THE BIG STORE Inside the Crisis and Revolution at Sears By Donald R. Katz Viking. 604 pp. $22.95

DONALD KATZ's massive, elegantly-written chronicle of the executive turmoil at Sears Roebuck during the years 1977-1983 is one of the better recent, large-scale explorations of American business at a time of crisis. Sears, of course, was the commercial paradigm of the "American Century": vast, populous, able to bend its sphere of influence to its will, to get its price for its goods as it pleased, a veritable hegemon.

By 1977, however, when Edward R. Telling was annointed chief executive officer and took up residence on the 68th floor of "the Tower," the looming Chicago skyscraper that one of his more egotistical predecessors had caused to be erected, Sears was entering a period of confusion and decline. The company was operating in a world in which its traditional methods no longer worked, a world that it demographically no longer understood, a world it would attempt to reconquer by a series of international organizational and pricing maneuvers that only made matters worse.

The problems within Sears could be summarized as a conflict, feudal in aspect and conduct, between "The Tower" -- home to the company's executive, administrative and purchasing substructures -- and "The Field," the selling network of stores, managers and employes who dealt with a consumer base at one time so ubiquitous in the nation's statistical life as to daunt the imagination.

Katz has chosen to tell his story essentially from the executive suite, focusing on the individuals who by turns entered and withdrew from this extraordinary quadrille, now leading, now following. They make up an interesting, varied cast: Telling, reclusive, moving almost by indirection; his chosen successor as chief merchant: Ed Brennan, a storekeeper to his toes faced with changing the culture of an organization substantially larger than General Motors; Joe Moran, Telling's picked ideologist, in many ways the most fascinating, conflicted character in the book. Along with these is a constantly reshuffled cast of Old Boys, Young Turks, consultants and opportunists, insiders and outsiders.

A review of this length cannot do justice to a chronicle related with Katz's scrupulous fullness. Suffice it to say that thanks to a combination of serendipity, foresight, grit, luck, planning, conflict and human expenditure of every sort, Sears is doing better when the book ends. To be sure, it stands nowhere as close to the center of our experience as it did during its glory years, but none of the megaliths of that age do, not even IBM. Still, it has survived, thanks to a concert of decisions, not always carefully thought through, sometimes scarcely intentional, that effectively turned the company inside out, reordered its priorities and hierachy, swept it into new businesses (investment banking, real estate) that even now, five years after Katz ends his tale, are only beginning to be understood and exploited. It relearned its traditional markets and opened up new ones, and its sheer size and momentum kept it going, even during the "Great Sell-off of 1977," when in desperation the company's managers resorted to the suicidal remedy of trying to compete on price alone.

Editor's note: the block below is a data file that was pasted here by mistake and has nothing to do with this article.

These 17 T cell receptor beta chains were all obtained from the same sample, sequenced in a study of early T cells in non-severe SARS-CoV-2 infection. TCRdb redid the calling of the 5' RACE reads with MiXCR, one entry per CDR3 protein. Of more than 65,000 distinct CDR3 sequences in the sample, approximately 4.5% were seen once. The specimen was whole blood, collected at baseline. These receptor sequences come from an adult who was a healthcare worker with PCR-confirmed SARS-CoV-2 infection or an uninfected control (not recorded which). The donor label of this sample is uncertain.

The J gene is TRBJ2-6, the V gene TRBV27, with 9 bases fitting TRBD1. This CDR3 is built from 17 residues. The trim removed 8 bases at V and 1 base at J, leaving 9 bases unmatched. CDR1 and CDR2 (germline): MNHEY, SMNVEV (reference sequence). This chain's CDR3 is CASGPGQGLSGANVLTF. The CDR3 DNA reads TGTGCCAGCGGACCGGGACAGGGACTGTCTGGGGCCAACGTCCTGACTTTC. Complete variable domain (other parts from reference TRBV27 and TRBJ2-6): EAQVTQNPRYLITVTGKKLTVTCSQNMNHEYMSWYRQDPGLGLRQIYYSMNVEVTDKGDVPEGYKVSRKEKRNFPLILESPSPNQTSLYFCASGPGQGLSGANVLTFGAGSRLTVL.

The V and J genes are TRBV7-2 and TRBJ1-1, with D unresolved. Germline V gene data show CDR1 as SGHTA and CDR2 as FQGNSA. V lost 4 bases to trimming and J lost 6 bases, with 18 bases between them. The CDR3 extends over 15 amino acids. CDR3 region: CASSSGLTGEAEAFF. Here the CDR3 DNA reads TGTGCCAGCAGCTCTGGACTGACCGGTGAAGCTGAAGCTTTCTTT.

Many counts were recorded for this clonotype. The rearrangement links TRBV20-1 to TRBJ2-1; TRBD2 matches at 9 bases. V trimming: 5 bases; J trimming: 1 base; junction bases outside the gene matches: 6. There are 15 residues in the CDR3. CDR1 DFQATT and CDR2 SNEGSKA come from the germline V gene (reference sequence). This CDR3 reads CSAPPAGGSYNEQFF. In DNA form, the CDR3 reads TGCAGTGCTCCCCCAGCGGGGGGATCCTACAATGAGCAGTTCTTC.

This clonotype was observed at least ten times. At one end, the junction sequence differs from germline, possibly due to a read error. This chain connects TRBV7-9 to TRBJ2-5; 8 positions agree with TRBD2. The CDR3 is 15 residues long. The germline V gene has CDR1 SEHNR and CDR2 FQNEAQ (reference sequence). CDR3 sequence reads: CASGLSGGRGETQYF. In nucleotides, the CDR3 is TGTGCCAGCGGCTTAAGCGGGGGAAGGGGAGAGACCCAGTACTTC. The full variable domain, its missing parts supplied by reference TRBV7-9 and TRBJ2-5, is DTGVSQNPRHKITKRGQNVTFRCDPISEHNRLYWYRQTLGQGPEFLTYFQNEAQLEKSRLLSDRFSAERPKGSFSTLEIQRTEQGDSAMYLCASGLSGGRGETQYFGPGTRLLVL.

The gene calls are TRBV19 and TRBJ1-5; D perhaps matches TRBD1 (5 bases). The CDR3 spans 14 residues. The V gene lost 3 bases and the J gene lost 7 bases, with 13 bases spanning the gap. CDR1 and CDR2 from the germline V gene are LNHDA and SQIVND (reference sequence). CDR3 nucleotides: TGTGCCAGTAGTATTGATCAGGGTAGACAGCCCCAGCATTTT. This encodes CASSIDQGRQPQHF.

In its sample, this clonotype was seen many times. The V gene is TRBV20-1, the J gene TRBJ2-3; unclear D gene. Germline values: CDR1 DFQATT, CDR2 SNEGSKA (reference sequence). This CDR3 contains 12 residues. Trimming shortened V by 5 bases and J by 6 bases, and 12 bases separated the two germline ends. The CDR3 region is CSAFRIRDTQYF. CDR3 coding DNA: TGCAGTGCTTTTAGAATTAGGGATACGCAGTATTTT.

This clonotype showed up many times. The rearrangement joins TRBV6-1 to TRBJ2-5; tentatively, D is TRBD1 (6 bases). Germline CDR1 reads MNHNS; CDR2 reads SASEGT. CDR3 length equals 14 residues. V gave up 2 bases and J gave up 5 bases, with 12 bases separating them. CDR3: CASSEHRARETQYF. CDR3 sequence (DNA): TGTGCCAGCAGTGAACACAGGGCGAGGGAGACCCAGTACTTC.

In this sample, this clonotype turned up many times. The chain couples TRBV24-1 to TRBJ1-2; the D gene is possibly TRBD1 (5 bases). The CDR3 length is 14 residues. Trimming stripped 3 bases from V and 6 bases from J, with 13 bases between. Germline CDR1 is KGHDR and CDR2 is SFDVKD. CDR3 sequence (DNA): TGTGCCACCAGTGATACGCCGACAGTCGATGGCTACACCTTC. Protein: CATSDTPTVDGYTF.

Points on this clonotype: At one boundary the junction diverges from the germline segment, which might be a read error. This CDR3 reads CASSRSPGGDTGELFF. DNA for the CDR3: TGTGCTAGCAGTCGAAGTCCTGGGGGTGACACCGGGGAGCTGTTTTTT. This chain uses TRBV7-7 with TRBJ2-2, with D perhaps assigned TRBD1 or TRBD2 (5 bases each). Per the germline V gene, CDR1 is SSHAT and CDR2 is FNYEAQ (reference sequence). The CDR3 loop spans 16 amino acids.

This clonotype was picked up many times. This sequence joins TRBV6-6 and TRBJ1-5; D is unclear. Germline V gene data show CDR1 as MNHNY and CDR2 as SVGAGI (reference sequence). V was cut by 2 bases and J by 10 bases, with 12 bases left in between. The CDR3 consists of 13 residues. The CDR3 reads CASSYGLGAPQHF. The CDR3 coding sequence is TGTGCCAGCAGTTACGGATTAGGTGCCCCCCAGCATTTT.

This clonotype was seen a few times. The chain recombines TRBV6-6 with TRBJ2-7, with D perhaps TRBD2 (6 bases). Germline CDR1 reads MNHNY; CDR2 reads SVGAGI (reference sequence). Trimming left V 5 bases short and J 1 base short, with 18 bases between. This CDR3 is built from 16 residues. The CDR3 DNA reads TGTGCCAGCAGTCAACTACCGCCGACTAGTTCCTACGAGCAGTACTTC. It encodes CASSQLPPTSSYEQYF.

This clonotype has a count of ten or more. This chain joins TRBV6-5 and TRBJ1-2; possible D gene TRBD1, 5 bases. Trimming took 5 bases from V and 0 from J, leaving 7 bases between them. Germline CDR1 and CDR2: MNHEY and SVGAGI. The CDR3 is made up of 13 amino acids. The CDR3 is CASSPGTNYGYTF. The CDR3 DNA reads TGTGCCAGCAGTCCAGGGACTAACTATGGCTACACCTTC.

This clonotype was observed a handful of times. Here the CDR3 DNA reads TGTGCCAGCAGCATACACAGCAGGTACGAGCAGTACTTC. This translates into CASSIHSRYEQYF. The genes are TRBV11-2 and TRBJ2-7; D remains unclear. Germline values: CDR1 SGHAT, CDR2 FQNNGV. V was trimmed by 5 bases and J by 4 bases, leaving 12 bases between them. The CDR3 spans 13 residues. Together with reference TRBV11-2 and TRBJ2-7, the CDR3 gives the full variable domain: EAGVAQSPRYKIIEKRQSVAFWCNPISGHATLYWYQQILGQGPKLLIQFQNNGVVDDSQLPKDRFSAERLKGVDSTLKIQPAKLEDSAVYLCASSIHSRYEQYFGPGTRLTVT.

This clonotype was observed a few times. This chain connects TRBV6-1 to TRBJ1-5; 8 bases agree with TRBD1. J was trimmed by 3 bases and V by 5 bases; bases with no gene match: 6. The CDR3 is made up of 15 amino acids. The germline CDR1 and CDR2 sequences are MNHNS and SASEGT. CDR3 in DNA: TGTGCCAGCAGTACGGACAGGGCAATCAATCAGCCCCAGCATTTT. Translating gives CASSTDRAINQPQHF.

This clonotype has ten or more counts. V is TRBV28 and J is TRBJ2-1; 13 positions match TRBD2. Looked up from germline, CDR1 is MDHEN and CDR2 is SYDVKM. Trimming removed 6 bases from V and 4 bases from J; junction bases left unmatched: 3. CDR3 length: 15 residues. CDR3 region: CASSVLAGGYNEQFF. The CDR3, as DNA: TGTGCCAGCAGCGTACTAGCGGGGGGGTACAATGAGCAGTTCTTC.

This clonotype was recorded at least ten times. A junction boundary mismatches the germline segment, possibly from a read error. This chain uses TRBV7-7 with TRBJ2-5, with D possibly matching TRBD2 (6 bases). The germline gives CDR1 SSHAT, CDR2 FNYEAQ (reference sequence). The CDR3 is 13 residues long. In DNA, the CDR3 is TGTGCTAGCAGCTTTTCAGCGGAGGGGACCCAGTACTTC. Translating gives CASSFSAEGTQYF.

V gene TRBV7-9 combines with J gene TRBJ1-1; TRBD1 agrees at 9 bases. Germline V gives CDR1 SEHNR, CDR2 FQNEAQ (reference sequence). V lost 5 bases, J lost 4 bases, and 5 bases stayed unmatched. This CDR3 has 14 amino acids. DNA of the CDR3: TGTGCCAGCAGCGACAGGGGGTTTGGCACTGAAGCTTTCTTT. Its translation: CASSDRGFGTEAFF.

FOR WHAT it does best, the psychological exploration and narrative recital of a complex and extended executive-suite drama, Katz's book bears favorable comparison with such other Gibbonian chronicles of American business decline and struggle as David Halberstam's The Reckoning and Richard Kluger's The Paper, even though The Big Store's subject is neither as romantic as the latter nor as apocalyptic as the former. If I have a quarrel with the book, it is that Katz seems to me to be too much the prisoner of the access he was given by Telling and others. A story like this needs to be looked at from the outside to be completely understood, to be examined from beyond the homogeneous circle, no matter how vast, of Searsmen. Great retailing/merchandising sagas are developed at the point of sale, by building the loyalty of clerks and customers, and at the point of supply. In my opinion, neither of these constituencies is adequately heard from, which deprives the book of a perspective that, if nothing else, might freshen the chronicle of comings and going at the Tower, which occasionally and inevitably have a certain longeur.

This is as whole a book as we are likely to get about individuals in control of an important business institution caught in the vise of past and present, at a moment when history and the nation's commercial destiny appear to have shifted on its axis, a period that requires and repays careful study. For this, Katz's well-written, nicely-produced volume (although it is Donald "Marron" of PaineWebber, not "Marin") will prove immensely valuable.

Michael M. Thomas writes frequently about business subjects. His novels include "Green Monday," "Someone Else's Money" and "The Ropespinner Conspiracy."